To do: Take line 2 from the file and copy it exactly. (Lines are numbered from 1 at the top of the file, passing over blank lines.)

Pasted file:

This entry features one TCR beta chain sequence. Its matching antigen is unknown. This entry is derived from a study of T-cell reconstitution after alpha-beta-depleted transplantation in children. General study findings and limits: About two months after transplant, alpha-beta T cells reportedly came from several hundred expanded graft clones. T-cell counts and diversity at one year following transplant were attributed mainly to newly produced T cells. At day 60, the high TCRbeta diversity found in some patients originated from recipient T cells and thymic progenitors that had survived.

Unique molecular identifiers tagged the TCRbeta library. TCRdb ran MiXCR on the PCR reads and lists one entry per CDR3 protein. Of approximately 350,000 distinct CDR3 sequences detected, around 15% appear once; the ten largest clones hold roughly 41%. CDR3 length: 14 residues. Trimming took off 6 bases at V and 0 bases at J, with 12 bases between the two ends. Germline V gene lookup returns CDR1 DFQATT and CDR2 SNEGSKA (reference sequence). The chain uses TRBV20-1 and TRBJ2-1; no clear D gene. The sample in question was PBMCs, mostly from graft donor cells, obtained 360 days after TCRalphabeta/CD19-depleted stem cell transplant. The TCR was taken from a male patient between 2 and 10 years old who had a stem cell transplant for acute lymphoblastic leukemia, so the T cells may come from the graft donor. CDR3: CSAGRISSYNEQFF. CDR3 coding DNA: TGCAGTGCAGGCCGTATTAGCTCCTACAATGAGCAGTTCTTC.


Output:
Unique molecular identifiers tagged the TCRbeta library. TCRdb ran MiXCR on the PCR reads and lists one entry per CDR3 protein. Of approximately 350,000 distinct CDR3 sequences detected, around 15% appear once; the ten largest clones hold roughly 41%. CDR3 length: 14 residues. Trimming took off 6 bases at V and 0 bases at J, with 12 bases between the two ends. Germline V gene lookup returns CDR1 DFQATT and CDR2 SNEGSKA (reference sequence). The chain uses TRBV20-1 and TRBJ2-1; no clear D gene. The sample in question was PBMCs, mostly from graft donor cells, obtained 360 days after TCRalphabeta/CD19-depleted stem cell transplant. The TCR was taken from a male patient between 2 and 10 years old who had a stem cell transplant for acute lymphoblastic leukemia, so the T cells may come from the graft donor. CDR3: CSAGRISSYNEQFF. CDR3 coding DNA: TGCAGTGCAGGCCGTATTAGCTCCTACAATGAGCAGTTCTTC.